By autumn 1978, almost no visible trace of the pollution remained. While winter storms were finishing the cleaning, authorities, scientists, ecologists, fishing and tourism professionals began to draw up the balance sheet of the oil slick related expenditures.
In November 1979 an initial assessment of the damages was carried out at a conference: between 19,000 and 37,000 dead birds, 6,400 tonnes of oysters destroyed, seaweed and shellfish harvests severely damaged, a long lasting ban on fishing, a bad tourist season. But even worst than these short-term damages, the experts' main concern was for the future: How would nature find its normal balance again?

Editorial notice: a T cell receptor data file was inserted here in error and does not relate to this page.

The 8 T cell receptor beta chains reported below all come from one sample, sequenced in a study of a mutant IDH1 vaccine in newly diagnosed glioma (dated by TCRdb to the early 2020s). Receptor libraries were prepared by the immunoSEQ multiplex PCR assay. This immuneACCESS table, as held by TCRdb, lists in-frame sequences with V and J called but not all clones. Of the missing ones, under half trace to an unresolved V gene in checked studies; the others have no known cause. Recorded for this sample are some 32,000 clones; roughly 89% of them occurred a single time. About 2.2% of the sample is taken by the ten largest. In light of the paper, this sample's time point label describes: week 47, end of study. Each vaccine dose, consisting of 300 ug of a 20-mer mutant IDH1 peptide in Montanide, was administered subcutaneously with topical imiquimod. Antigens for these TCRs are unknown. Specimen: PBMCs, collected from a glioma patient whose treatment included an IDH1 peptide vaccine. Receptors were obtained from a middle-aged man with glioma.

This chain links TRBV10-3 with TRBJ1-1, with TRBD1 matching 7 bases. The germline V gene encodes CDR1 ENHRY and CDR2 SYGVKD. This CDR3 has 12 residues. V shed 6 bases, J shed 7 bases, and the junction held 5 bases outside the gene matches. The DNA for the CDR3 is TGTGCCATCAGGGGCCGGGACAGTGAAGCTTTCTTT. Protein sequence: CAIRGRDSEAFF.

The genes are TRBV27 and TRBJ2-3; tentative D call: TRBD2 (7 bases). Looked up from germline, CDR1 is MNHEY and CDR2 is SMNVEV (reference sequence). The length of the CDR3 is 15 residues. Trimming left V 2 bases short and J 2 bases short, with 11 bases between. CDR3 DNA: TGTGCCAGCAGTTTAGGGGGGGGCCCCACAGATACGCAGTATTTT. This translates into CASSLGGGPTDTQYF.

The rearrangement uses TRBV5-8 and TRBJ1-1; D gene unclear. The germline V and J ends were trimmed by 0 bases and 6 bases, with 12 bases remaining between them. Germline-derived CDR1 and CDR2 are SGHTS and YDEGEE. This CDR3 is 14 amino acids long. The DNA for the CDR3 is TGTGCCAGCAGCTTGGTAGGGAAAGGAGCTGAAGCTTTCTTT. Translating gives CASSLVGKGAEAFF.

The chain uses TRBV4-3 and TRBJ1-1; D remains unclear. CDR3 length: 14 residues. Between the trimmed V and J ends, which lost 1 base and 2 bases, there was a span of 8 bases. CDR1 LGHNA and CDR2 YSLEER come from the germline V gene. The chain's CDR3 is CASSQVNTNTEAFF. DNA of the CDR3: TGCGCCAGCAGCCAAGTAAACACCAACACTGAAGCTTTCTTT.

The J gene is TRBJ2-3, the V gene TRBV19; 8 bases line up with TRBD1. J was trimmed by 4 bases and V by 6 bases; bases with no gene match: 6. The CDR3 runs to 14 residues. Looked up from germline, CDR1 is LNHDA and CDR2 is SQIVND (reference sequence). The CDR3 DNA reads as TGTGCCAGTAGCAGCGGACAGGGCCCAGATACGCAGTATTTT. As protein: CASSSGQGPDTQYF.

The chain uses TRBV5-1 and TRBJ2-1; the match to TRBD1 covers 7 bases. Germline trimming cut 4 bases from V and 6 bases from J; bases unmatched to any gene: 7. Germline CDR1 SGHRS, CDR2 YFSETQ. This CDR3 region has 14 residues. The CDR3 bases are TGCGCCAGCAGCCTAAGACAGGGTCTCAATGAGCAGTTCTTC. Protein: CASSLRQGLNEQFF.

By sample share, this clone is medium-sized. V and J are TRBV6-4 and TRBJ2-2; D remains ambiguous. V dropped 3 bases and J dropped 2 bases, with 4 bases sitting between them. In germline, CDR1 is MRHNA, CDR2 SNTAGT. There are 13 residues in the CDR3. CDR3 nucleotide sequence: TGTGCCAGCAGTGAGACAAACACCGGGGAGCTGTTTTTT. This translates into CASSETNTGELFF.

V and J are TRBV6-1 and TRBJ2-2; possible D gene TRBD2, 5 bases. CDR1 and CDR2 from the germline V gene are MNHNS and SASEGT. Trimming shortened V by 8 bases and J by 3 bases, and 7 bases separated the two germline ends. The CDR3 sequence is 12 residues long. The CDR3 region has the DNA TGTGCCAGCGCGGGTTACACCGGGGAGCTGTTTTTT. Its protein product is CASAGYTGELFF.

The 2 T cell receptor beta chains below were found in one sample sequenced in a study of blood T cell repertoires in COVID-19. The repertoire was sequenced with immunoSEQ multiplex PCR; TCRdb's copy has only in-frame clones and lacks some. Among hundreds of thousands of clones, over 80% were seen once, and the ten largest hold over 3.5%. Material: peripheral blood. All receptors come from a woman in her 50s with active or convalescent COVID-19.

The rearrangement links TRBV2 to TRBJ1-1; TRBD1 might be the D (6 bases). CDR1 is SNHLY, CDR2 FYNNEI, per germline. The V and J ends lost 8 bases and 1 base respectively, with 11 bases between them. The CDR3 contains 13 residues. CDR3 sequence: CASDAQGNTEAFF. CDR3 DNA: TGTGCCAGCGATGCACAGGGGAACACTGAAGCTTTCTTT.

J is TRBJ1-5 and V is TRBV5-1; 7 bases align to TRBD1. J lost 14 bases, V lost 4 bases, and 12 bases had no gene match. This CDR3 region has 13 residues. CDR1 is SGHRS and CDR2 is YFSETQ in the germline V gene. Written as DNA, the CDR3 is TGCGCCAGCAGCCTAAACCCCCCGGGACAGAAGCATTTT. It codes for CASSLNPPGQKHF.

An important series of measures was taken in an attempt to avoid
another disaster. At the same time, the French state and the local
authorities, willing to make the polluter pay, took legal action
in the United States against the Amoco company, a 14-years long